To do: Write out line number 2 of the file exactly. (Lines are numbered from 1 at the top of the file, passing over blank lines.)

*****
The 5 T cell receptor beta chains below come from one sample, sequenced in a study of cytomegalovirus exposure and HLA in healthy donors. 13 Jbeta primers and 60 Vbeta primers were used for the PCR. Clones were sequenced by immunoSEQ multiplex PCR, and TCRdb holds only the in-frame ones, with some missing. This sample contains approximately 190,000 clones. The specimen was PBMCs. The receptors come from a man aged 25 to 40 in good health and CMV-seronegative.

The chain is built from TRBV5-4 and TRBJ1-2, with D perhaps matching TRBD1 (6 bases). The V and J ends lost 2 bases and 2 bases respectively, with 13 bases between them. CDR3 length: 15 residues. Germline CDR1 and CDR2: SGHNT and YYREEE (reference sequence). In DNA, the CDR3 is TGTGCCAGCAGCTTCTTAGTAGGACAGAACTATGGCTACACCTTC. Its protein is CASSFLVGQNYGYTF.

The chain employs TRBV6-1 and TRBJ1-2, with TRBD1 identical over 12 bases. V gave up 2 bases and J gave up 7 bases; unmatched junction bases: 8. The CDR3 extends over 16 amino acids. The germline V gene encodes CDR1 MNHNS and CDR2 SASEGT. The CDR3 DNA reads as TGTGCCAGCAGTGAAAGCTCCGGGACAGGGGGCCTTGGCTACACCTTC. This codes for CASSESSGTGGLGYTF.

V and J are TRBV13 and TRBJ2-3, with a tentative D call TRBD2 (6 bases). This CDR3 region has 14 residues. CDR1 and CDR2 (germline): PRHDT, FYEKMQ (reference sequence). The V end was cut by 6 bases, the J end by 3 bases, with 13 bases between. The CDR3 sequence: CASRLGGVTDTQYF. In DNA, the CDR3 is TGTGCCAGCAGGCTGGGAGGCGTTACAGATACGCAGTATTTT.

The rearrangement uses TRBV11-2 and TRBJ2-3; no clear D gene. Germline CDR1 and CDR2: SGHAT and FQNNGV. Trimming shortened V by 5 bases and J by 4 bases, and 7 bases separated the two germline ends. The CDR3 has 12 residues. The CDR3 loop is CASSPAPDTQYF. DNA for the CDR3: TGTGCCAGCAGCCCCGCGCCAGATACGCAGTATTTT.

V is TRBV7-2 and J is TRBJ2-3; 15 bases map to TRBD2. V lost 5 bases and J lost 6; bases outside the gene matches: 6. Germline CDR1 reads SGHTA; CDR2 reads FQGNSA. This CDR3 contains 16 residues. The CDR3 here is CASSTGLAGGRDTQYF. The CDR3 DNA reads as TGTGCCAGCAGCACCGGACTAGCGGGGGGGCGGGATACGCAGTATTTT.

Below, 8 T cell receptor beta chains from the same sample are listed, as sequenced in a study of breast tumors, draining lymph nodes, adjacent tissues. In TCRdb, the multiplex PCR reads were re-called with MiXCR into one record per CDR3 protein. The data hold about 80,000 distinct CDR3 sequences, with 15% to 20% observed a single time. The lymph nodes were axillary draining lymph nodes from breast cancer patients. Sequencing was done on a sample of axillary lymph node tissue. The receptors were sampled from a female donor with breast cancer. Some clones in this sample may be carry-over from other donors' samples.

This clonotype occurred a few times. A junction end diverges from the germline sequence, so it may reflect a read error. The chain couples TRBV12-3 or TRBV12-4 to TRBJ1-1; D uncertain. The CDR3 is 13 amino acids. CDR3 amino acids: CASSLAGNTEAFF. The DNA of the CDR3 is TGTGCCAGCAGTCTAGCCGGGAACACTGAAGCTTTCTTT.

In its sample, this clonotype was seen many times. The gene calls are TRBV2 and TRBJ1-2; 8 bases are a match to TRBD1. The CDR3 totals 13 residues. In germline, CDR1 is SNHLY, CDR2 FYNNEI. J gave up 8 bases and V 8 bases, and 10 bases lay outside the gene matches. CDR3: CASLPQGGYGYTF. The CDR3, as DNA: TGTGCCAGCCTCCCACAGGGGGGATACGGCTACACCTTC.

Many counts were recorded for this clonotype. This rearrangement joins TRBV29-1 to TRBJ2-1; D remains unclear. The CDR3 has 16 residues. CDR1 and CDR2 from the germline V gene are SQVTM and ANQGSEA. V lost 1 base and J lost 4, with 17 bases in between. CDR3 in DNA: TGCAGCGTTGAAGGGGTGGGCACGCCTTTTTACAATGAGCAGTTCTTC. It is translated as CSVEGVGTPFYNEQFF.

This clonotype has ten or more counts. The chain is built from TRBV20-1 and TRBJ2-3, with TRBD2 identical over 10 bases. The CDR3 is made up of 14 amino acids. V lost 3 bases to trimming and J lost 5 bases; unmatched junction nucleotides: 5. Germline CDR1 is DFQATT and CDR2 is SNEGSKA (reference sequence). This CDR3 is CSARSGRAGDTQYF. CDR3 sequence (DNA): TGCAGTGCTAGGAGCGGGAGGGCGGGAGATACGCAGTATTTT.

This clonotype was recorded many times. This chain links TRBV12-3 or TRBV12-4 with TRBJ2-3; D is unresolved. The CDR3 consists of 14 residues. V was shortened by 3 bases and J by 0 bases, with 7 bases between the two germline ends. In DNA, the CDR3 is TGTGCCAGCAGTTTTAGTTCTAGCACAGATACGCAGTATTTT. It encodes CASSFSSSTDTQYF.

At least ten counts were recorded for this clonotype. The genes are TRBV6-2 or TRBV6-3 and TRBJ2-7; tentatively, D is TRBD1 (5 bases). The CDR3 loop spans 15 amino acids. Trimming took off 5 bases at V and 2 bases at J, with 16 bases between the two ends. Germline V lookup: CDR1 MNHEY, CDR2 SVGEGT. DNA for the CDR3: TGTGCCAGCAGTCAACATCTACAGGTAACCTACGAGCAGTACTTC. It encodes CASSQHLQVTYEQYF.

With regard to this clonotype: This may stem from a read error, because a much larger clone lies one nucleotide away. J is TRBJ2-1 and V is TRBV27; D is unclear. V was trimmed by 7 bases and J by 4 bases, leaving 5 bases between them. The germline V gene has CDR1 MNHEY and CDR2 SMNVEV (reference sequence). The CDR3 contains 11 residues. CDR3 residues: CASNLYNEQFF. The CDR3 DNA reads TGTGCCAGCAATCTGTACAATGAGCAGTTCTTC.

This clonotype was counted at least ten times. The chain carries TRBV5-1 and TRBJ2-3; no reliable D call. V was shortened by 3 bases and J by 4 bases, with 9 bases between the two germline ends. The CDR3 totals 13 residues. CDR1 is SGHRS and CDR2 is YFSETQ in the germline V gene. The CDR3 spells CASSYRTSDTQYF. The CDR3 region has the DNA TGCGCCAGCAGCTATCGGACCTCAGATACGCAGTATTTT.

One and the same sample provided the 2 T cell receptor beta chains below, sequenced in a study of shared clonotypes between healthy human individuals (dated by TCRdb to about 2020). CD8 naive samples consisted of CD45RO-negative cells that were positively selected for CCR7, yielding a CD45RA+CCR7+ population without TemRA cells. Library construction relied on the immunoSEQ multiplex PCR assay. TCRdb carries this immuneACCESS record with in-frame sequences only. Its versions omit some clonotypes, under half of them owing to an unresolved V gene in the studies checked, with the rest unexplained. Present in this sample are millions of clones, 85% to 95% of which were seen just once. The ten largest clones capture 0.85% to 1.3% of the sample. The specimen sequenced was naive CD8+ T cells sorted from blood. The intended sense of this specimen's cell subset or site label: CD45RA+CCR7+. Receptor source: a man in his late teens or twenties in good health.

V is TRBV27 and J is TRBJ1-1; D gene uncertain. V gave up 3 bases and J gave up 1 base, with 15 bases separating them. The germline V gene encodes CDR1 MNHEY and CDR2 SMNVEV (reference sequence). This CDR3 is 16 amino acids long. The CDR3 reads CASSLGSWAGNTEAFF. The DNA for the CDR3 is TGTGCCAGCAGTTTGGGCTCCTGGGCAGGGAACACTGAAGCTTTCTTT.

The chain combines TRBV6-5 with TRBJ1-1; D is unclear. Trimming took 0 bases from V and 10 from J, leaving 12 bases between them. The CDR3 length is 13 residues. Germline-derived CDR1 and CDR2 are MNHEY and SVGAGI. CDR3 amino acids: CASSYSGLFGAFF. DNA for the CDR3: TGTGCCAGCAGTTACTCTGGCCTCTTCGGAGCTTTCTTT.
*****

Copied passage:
The chain is built from TRBV5-4 and TRBJ1-2, with D perhaps matching TRBD1 (6 bases). The V and J ends lost 2 bases and 2 bases respectively, with 13 bases between them. CDR3 length: 15 residues. Germline CDR1 and CDR2: SGHNT and YYREEE (reference sequence). In DNA, the CDR3 is TGTGCCAGCAGCTTCTTAGTAGGACAGAACTATGGCTACACCTTC. Its protein is CASSFLVGQNYGYTF.